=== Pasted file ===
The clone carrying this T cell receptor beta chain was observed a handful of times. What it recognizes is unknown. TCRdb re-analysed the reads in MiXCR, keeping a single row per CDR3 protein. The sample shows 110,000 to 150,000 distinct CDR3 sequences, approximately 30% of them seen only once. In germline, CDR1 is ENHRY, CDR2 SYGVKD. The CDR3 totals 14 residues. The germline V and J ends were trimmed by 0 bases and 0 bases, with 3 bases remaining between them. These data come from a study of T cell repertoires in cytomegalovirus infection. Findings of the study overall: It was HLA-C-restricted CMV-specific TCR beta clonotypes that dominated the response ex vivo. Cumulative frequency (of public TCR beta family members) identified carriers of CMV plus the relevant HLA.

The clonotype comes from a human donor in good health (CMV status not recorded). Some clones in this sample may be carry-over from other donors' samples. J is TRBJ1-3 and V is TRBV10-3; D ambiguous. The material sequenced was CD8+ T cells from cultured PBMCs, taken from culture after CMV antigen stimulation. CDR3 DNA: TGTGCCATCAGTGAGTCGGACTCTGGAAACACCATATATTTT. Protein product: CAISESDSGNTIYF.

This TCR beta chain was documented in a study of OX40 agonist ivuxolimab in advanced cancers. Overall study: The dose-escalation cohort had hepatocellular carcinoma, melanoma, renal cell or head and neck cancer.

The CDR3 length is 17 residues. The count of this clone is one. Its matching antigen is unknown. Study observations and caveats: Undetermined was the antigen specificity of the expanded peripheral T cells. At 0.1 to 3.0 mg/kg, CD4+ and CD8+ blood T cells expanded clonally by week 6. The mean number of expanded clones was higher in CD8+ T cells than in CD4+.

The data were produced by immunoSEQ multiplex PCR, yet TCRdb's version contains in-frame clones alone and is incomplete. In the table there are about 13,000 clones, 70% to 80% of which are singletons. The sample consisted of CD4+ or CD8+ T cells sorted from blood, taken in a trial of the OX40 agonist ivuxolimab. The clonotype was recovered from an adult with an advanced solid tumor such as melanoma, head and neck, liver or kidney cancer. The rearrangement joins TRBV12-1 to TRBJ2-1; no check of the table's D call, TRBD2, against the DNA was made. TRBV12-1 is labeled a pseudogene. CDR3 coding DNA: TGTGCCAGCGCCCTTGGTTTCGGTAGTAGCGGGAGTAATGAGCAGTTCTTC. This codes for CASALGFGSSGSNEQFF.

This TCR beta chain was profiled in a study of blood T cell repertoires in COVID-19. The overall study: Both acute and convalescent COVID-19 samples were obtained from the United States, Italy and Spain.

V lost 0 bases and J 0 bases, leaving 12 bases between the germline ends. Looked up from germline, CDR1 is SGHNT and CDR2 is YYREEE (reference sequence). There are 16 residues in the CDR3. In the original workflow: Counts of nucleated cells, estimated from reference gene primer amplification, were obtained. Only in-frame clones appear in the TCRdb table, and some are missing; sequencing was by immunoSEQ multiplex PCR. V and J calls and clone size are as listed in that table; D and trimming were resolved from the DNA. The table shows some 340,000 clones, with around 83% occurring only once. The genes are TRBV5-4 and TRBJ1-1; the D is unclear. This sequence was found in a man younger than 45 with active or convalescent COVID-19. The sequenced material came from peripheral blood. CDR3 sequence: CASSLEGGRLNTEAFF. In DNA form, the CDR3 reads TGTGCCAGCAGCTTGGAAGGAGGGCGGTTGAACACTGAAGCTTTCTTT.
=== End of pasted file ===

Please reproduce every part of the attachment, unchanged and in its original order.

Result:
The clone carrying this T cell receptor beta chain was observed a handful of times. What it recognizes is unknown. TCRdb re-analysed the reads in MiXCR, keeping a single row per CDR3 protein. The sample shows 110,000 to 150,000 distinct CDR3 sequences, approximately 30% of them seen only once. In germline, CDR1 is ENHRY, CDR2 SYGVKD. The CDR3 totals 14 residues. The germline V and J ends were trimmed by 0 bases and 0 bases, with 3 bases remaining between them. These data come from a study of T cell repertoires in cytomegalovirus infection. Findings of the study overall: It was HLA-C-restricted CMV-specific TCR beta clonotypes that dominated the response ex vivo. Cumulative frequency (of public TCR beta family members) identified carriers of CMV plus the relevant HLA.

The clonotype comes from a human donor in good health (CMV status not recorded). Some clones in this sample may be carry-over from other donors' samples. J is TRBJ1-3 and V is TRBV10-3; D ambiguous. The material sequenced was CD8+ T cells from cultured PBMCs, taken from culture after CMV antigen stimulation. CDR3 DNA: TGTGCCATCAGTGAGTCGGACTCTGGAAACACCATATATTTT. Protein product: CAISESDSGNTIYF.

This TCR beta chain was documented in a study of OX40 agonist ivuxolimab in advanced cancers. Overall study: The dose-escalation cohort had hepatocellular carcinoma, melanoma, renal cell or head and neck cancer.

The CDR3 length is 17 residues. The count of this clone is one. Its matching antigen is unknown. Study observations and caveats: Undetermined was the antigen specificity of the expanded peripheral T cells. At 0.1 to 3.0 mg/kg, CD4+ and CD8+ blood T cells expanded clonally by week 6. The mean number of expanded clones was higher in CD8+ T cells than in CD4+.

The data were produced by immunoSEQ multiplex PCR, yet TCRdb's version contains in-frame clones alone and is incomplete. In the table there are about 13,000 clones, 70% to 80% of which are singletons. The sample consisted of CD4+ or CD8+ T cells sorted from blood, taken in a trial of the OX40 agonist ivuxolimab. The clonotype was recovered from an adult with an advanced solid tumor such as melanoma, head and neck, liver or kidney cancer. The rearrangement joins TRBV12-1 to TRBJ2-1; no check of the table's D call, TRBD2, against the DNA was made. TRBV12-1 is labeled a pseudogene. CDR3 coding DNA: TGTGCCAGCGCCCTTGGTTTCGGTAGTAGCGGGAGTAATGAGCAGTTCTTC. This codes for CASALGFGSSGSNEQFF.

This TCR beta chain was profiled in a study of blood T cell repertoires in COVID-19. The overall study: Both acute and convalescent COVID-19 samples were obtained from the United States, Italy and Spain.

V lost 0 bases and J 0 bases, leaving 12 bases between the germline ends. Looked up from germline, CDR1 is SGHNT and CDR2 is YYREEE (reference sequence). There are 16 residues in the CDR3. In the original workflow: Counts of nucleated cells, estimated from reference gene primer amplification, were obtained. Only in-frame clones appear in the TCRdb table, and some are missing; sequencing was by immunoSEQ multiplex PCR. V and J calls and clone size are as listed in that table; D and trimming were resolved from the DNA. The table shows some 340,000 clones, with around 83% occurring only once. The genes are TRBV5-4 and TRBJ1-1; the D is unclear. This sequence was found in a man younger than 45 with active or convalescent COVID-19. The sequenced material came from peripheral blood. CDR3 sequence: CASSLEGGRLNTEAFF. In DNA form, the CDR3 reads TGTGCCAGCAGCTTGGAAGGAGGGCGGTTGAACACTGAAGCTTTCTTT.